Ford is ending production in India and taking a $2 billion hit in the process

In an announcement on Thursday, the company said that around 4,000 employees would be laid off and manufacturing would cease immediately. CEO Jim Farley said the move was “difficult but necessary” to achieve long-term growth.

“Despite significant investments in India, Ford has posted an operating loss of more than $2 billion over the past 10 years and demand for new vehicles has been much weaker than forecast,” Farley said.

Ford’s India head, Anurag Mehrotra said the entity “has not been able to find a sustainable path to long-term profitability, including vehicle manufacturing in the country.” He said the decision was reinforced by “years of accumulated losses, persistent industry overcapacity and lack of expected growth in India’s car market.”

Two of Ford’s plants in the cities of Sanand and Chennai will be closed in the coming months and the company will work closely with employees affected by the closure.

Payab (F) India has been struggling for a long time, which last year was the world’s fifth-largest auto market. The automaker began operations there in 1995, and has invested more than $2 billion in the country over the past 25 years.
But it has barely garnered any market share. According to the Federation of Automobile Dealers Associations, the body that represents automobile dealers, Ford controlled about 1.8% of the market in July, up from about 2.1% a year earlier.
Top carmaker Maruti Suzuki – an Indian firm owned by Japan’s Suzuki Motor Corporation – had around 45% market share in July, while South Korea’s Hyundai (HYMTF) 17% controlled.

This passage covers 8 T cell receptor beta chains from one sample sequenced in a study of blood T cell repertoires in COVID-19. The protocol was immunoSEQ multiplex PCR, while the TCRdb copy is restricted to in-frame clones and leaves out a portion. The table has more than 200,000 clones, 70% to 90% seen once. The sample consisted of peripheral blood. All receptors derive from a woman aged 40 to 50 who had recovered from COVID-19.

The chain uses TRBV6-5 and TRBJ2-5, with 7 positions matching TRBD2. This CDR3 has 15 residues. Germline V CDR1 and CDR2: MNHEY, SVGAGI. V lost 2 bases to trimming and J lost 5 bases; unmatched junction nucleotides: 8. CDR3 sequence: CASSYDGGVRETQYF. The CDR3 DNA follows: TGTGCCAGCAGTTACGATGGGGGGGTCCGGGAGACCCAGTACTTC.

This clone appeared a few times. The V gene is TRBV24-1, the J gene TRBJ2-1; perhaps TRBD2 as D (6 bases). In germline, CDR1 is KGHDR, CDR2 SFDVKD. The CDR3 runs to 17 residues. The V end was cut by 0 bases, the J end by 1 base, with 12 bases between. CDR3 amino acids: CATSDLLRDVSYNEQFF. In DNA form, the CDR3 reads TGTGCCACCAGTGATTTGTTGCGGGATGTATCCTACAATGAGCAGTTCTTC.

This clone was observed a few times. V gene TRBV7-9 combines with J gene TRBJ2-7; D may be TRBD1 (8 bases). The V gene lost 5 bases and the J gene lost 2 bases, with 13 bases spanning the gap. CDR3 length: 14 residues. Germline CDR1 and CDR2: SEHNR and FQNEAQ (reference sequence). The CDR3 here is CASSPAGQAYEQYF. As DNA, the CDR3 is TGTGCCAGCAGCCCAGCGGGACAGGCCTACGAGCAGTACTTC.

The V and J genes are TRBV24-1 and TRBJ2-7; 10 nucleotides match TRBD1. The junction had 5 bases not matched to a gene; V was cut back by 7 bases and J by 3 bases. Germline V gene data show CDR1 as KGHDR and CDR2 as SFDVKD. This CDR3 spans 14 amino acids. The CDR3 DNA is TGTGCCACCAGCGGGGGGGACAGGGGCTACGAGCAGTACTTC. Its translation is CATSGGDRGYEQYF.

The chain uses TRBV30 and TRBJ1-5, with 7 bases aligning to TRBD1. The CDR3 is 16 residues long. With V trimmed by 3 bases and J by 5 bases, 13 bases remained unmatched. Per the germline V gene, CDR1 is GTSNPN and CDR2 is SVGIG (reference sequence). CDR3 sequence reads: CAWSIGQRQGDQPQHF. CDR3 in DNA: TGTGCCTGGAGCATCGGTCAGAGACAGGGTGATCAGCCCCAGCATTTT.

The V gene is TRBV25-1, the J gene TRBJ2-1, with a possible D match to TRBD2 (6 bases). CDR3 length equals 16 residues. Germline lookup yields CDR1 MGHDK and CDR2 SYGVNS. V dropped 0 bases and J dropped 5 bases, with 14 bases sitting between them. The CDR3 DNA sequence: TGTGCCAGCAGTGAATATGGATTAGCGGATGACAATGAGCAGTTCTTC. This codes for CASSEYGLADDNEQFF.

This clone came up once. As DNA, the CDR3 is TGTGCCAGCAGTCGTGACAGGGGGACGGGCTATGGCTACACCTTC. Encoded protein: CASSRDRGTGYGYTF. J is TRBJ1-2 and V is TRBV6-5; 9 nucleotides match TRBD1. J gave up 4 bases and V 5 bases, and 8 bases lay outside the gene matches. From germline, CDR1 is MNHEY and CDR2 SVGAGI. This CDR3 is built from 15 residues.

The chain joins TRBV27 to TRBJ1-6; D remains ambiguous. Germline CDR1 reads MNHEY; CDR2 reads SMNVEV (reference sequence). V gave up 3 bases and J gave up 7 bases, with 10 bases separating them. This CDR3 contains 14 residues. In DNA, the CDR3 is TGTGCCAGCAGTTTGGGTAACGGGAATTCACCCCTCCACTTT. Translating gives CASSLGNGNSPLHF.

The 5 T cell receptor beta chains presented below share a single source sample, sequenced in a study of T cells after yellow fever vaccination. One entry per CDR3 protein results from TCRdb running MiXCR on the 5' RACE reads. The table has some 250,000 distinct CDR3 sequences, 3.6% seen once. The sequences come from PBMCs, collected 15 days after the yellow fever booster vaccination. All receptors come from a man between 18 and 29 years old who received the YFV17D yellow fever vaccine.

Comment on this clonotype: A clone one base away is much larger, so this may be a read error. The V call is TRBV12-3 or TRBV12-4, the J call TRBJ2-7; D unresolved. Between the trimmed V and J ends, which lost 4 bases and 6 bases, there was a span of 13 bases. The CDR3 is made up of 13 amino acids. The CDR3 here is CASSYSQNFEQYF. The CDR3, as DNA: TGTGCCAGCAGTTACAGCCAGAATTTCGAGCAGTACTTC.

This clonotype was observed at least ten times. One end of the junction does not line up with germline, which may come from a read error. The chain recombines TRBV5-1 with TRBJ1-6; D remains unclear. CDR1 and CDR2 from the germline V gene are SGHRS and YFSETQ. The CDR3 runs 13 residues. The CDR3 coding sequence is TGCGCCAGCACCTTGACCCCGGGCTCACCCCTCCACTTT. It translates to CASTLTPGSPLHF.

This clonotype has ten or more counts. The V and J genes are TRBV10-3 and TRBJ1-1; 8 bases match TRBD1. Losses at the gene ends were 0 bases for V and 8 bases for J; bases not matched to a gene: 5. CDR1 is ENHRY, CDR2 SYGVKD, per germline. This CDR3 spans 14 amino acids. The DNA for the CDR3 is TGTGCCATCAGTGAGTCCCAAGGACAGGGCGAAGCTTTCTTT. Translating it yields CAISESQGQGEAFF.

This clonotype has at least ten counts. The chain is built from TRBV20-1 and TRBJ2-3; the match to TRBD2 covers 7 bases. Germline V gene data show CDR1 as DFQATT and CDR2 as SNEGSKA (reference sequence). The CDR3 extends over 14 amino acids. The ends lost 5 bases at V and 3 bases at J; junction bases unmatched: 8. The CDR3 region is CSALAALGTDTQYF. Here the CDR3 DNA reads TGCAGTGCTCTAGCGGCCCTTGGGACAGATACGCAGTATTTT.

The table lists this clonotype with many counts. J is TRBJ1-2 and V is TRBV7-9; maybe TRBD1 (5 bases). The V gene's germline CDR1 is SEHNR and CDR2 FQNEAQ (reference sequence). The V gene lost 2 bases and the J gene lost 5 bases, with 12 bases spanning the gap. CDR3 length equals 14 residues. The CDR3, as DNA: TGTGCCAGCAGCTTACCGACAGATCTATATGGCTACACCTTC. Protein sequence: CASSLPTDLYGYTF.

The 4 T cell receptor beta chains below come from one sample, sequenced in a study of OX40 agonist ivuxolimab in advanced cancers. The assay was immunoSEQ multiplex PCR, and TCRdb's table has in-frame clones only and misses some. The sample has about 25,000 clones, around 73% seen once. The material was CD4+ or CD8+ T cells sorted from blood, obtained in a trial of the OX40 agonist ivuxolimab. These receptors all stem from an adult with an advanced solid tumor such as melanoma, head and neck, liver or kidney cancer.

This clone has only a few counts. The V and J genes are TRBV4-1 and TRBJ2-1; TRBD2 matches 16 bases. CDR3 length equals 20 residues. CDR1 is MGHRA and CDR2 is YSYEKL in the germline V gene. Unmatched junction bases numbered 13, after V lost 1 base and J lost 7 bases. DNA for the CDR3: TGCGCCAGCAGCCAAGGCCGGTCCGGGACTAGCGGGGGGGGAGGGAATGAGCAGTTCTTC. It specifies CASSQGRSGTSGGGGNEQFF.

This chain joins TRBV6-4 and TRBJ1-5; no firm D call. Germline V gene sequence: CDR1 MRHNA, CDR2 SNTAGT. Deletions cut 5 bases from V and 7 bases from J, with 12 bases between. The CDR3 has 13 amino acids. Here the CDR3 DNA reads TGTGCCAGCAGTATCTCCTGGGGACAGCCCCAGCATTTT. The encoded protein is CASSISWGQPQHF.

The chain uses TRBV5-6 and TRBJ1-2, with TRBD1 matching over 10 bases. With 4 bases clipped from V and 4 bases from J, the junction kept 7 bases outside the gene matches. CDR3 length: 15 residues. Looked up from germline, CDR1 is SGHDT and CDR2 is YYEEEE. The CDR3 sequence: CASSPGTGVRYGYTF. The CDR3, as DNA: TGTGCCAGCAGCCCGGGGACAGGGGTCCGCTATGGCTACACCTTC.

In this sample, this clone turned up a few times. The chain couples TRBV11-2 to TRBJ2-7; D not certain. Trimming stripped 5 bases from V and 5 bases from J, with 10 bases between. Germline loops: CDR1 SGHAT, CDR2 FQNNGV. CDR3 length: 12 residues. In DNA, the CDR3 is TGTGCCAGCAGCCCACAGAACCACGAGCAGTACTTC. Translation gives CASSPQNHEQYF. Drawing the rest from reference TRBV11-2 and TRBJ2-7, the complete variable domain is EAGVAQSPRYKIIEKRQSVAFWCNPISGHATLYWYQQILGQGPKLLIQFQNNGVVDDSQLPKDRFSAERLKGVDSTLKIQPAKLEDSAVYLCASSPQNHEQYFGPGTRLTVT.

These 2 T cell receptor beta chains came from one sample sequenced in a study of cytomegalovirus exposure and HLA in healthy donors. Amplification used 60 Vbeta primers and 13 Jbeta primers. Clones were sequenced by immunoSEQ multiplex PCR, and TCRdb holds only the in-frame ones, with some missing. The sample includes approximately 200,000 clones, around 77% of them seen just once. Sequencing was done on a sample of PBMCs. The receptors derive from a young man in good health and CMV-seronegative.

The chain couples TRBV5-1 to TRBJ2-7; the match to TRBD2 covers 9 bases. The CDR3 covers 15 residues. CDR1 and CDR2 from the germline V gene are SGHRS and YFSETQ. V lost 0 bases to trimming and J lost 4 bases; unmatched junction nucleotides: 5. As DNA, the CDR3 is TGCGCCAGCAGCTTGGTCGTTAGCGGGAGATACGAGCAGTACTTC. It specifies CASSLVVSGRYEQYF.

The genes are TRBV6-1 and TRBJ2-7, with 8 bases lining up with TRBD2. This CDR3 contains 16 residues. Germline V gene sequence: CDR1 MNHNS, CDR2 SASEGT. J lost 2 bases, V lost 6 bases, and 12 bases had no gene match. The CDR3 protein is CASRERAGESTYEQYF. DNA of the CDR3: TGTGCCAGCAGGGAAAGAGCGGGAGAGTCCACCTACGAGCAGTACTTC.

Despite those challenges, the decision to end production surprised some industry experts.

“It has come as a shock because they had invested so much in India,” said Hormazd Sorabjee, editor, Autocar India. He attributed Ford’s problems to the company’s inability to “acquire the Indian psyche”, adding that the automaker had spent money in areas that customers did not appreciate.

For example, Sorabji pointed to the Sanand plant, which he argued was too expensive. (According to Reuters, the factory cost $1 billion and opened in 2015.)

“It is built like the Taj Mahal,” he said. “Western producers just don’t think frugally.”

In 2019, Ford struck a deal with local rival Mahindra to move most of its Indian business into a new joint venture, but the deal fell through late last year. The companies cited “fundamental changes in global economic and business conditions” due to the pandemic.
Ford is the latest American carmaker to cut its Indian business in recent years. General Motors (GM) In 2017 announced that it would stop selling cars in the country.

“While India appears to be a very promising market from the outside, it is also a really tough one,” said Ruchi Agarwal, co-founder and CFO of CARS24, an online marketplace for used cars. He called the market “price-sensitive.” Adding up the Average Selling Price of a New Car is approximately $10,000.

Sorabjee said the cheap car market is “locked down by a handful of manufacturers” who have figured out how to operate in Asia’s third-largest economy.

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